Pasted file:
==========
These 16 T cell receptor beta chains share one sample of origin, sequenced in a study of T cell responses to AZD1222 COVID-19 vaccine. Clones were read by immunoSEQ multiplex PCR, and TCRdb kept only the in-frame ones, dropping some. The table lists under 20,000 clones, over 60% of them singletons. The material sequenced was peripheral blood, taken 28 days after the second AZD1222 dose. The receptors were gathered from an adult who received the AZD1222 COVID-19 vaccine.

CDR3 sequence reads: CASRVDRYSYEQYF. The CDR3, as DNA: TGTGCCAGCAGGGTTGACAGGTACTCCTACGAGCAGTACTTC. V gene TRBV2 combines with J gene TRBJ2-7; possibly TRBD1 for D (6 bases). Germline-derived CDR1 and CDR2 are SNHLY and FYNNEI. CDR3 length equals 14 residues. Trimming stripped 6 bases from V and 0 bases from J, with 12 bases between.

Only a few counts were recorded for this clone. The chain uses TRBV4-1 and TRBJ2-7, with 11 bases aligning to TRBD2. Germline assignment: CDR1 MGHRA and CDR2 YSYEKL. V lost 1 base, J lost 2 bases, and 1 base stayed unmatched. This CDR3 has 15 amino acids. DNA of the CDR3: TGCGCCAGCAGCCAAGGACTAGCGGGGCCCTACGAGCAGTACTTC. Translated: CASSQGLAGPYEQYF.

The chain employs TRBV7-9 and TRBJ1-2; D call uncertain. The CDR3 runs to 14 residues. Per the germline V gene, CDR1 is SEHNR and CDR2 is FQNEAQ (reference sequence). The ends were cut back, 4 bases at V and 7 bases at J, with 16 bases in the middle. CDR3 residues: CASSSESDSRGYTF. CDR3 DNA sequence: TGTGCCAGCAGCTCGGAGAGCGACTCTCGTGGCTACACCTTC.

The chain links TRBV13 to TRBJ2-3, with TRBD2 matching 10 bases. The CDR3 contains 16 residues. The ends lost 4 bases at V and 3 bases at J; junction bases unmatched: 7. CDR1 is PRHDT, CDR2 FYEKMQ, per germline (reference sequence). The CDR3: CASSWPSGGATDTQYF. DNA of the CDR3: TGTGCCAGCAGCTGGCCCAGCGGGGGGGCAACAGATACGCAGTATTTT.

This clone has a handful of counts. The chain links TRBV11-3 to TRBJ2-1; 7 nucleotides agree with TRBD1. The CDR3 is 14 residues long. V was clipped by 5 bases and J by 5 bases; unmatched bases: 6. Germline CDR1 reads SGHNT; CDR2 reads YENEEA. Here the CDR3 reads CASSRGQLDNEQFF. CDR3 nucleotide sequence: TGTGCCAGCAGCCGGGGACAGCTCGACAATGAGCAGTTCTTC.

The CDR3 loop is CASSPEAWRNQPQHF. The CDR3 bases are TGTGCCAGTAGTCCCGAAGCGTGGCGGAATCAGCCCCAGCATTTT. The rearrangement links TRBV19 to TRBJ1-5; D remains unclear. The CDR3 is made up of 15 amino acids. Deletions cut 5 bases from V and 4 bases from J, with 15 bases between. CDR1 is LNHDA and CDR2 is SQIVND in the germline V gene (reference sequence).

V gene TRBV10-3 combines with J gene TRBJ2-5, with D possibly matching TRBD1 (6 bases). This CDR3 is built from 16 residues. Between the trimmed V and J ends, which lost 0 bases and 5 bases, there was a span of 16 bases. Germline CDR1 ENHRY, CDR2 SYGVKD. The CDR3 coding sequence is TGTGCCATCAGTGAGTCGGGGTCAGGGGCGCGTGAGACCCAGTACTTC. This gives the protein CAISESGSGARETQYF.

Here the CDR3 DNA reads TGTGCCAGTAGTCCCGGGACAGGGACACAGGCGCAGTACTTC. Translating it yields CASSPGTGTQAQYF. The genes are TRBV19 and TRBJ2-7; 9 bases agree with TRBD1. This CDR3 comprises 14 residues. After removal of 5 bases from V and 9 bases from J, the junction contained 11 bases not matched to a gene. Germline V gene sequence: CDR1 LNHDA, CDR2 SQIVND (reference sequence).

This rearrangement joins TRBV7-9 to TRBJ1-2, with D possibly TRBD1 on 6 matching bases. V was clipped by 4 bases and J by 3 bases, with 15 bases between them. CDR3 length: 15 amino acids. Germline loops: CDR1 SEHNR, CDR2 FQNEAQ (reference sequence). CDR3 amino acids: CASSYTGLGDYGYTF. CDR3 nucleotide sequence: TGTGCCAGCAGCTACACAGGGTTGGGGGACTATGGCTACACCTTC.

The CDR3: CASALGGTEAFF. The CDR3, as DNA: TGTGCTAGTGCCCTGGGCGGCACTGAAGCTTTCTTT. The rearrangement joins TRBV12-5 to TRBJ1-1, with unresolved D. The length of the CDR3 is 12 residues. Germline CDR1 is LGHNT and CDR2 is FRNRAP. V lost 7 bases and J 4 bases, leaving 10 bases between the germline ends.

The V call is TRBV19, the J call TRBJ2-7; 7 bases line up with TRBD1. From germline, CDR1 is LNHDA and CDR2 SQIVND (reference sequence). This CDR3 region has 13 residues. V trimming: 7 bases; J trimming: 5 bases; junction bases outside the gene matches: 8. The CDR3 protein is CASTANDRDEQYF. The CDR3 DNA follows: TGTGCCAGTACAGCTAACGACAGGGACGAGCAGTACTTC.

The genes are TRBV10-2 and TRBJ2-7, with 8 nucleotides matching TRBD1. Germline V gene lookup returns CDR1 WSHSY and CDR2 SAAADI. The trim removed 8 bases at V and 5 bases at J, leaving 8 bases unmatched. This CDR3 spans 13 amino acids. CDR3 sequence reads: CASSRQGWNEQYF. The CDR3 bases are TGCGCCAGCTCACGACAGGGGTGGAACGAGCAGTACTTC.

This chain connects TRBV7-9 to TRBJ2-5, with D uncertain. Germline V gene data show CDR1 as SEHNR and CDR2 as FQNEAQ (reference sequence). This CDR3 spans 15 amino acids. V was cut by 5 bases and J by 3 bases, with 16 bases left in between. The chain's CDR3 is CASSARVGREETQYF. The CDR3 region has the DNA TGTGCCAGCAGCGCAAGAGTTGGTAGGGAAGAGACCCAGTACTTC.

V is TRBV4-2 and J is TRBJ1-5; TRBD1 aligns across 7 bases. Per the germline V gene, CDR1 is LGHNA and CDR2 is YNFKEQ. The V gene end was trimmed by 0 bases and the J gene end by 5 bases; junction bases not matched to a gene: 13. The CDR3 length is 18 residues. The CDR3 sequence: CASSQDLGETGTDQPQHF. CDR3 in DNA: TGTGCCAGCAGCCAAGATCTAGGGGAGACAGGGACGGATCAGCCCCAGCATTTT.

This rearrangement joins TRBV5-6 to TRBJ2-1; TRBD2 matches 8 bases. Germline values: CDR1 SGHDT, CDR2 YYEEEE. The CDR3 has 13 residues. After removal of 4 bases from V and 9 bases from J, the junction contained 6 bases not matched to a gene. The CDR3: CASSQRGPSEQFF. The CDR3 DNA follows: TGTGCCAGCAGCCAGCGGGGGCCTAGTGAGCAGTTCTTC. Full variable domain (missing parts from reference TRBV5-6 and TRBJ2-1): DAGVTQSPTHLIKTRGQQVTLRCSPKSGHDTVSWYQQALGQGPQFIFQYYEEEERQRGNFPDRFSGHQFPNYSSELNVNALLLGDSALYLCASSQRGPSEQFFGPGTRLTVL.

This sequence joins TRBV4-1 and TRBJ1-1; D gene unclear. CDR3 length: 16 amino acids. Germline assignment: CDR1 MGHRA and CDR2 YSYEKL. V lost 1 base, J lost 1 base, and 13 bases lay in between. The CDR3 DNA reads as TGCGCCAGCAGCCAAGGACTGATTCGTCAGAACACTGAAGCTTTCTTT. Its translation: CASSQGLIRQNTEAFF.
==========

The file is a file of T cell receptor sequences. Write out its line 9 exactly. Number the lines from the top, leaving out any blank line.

Here the CDR3 DNA reads TGTGCCAGTAGTCCCGGGACAGGGACACAGGCGCAGTACTTC. Translating it yields CASSPGTGTQAQYF. The genes are TRBV19 and TRBJ2-7; 9 bases agree with TRBD1. This CDR3 comprises 14 residues. After removal of 5 bases from V and 9 bases from J, the junction contained 11 bases not matched to a gene. Germline V gene sequence: CDR1 LNHDA, CDR2 SQIVND (reference sequence).